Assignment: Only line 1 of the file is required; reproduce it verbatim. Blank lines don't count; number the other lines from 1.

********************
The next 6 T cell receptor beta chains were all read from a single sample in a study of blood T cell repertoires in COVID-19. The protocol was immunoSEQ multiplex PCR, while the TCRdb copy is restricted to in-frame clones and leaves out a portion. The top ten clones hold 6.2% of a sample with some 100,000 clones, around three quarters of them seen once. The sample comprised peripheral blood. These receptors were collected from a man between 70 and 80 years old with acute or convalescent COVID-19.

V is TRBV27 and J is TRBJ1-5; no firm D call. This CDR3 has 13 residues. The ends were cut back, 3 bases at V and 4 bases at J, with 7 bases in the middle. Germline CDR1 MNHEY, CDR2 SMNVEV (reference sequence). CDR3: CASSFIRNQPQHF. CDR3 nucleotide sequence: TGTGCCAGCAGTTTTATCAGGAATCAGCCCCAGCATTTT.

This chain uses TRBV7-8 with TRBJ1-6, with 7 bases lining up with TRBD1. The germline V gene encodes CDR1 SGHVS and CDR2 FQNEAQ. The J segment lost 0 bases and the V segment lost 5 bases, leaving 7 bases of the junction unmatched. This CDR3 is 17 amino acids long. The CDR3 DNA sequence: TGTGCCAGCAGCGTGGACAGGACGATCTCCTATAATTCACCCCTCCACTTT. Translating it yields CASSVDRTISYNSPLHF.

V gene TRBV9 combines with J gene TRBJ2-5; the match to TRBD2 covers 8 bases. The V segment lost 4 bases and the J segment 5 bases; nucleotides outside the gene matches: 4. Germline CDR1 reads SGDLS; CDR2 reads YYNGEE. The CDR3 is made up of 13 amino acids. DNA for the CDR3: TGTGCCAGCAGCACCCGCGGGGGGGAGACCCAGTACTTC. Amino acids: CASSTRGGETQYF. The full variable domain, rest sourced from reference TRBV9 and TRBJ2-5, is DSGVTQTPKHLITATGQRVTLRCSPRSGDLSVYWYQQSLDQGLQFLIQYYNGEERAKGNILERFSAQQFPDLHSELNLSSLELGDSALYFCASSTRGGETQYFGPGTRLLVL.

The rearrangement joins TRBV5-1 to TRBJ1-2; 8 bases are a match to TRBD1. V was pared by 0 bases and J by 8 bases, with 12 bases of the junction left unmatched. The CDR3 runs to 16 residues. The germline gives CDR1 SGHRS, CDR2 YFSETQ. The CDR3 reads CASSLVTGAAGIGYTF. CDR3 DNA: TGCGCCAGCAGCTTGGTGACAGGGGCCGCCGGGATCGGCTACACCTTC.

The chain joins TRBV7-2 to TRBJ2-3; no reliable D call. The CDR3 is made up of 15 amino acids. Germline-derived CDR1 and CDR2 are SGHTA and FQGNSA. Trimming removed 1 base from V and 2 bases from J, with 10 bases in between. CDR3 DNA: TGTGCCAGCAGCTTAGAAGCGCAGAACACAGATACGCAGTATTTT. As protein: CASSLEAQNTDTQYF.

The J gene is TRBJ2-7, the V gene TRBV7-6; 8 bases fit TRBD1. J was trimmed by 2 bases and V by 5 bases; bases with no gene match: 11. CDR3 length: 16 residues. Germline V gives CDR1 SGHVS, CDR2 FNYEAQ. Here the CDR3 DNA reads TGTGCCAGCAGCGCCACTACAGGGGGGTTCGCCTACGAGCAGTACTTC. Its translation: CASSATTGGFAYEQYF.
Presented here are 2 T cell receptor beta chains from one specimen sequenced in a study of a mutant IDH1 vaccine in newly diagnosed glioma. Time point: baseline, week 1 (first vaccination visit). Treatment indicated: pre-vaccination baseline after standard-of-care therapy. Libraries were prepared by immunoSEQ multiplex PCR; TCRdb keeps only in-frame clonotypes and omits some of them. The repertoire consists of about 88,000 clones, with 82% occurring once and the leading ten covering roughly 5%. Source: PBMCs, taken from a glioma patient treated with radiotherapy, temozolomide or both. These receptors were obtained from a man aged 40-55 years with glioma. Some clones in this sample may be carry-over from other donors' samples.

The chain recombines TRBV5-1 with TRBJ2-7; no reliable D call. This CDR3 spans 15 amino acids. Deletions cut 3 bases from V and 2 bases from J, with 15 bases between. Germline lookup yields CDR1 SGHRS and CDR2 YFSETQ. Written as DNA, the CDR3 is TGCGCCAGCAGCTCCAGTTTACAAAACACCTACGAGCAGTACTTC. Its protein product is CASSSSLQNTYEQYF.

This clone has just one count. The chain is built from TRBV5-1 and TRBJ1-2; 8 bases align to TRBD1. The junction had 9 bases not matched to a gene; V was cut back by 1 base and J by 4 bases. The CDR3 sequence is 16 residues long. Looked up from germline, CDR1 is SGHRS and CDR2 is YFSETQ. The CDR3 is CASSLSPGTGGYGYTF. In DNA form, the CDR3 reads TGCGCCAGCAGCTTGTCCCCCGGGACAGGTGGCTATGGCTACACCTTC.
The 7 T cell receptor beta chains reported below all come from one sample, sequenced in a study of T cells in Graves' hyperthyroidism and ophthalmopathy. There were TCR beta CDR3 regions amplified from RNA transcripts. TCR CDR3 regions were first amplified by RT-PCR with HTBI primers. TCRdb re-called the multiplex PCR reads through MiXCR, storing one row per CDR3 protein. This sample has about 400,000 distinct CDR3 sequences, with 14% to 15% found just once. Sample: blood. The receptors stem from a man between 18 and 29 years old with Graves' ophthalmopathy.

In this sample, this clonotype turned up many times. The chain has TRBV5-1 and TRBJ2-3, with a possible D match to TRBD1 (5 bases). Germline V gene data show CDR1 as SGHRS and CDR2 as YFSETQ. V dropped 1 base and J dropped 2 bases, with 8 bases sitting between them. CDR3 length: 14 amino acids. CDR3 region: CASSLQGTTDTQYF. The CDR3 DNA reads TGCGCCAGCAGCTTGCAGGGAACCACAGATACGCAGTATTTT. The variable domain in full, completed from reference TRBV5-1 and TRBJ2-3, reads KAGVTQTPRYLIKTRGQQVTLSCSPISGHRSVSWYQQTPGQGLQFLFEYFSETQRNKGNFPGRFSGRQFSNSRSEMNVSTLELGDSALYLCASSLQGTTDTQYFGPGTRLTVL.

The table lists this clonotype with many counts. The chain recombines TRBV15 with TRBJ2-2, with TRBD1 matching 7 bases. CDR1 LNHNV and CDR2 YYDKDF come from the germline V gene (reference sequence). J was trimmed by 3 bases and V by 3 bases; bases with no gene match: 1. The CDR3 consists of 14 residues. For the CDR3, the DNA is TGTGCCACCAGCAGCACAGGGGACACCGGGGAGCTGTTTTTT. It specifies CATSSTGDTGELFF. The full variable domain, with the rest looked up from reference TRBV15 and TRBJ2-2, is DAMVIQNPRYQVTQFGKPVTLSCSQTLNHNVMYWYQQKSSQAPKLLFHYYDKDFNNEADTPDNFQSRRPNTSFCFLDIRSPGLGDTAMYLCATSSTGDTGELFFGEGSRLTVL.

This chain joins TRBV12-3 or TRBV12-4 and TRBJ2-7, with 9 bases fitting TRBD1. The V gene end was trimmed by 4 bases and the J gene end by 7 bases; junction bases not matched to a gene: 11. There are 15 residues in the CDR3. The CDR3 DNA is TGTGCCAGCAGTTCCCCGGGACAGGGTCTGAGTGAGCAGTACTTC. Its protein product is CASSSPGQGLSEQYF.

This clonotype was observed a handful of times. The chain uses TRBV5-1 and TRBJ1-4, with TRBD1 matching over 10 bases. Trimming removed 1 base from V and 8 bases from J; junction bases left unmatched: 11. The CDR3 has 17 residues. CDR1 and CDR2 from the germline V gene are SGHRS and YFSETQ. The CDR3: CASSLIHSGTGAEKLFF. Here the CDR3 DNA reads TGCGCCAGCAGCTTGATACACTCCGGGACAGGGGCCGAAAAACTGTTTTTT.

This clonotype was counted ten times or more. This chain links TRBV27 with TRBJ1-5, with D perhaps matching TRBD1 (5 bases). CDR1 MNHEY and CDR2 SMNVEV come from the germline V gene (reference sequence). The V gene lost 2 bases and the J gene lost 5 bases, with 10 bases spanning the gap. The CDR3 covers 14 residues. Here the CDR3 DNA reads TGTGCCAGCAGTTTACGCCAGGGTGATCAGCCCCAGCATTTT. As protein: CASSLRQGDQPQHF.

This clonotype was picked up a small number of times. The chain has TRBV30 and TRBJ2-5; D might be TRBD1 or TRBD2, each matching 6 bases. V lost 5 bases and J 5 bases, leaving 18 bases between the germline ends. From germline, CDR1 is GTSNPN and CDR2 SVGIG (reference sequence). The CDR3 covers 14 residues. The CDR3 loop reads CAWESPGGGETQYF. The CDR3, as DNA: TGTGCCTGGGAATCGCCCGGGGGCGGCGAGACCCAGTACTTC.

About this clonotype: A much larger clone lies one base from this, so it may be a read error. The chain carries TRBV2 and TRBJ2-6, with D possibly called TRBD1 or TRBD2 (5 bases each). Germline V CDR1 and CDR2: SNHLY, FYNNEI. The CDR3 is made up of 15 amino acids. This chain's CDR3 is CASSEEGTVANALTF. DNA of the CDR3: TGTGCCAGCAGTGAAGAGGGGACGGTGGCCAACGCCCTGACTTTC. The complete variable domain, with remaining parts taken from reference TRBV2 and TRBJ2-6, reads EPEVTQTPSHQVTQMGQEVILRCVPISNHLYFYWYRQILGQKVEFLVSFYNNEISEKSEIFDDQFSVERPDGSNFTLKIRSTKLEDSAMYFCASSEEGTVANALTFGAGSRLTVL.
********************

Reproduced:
The next 6 T cell receptor beta chains were all read from a single sample in a study of blood T cell repertoires in COVID-19. The protocol was immunoSEQ multiplex PCR, while the TCRdb copy is restricted to in-frame clones and leaves out a portion. The top ten clones hold 6.2% of a sample with some 100,000 clones, around three quarters of them seen once. The sample comprised peripheral blood. These receptors were collected from a man between 70 and 80 years old with acute or convalescent COVID-19.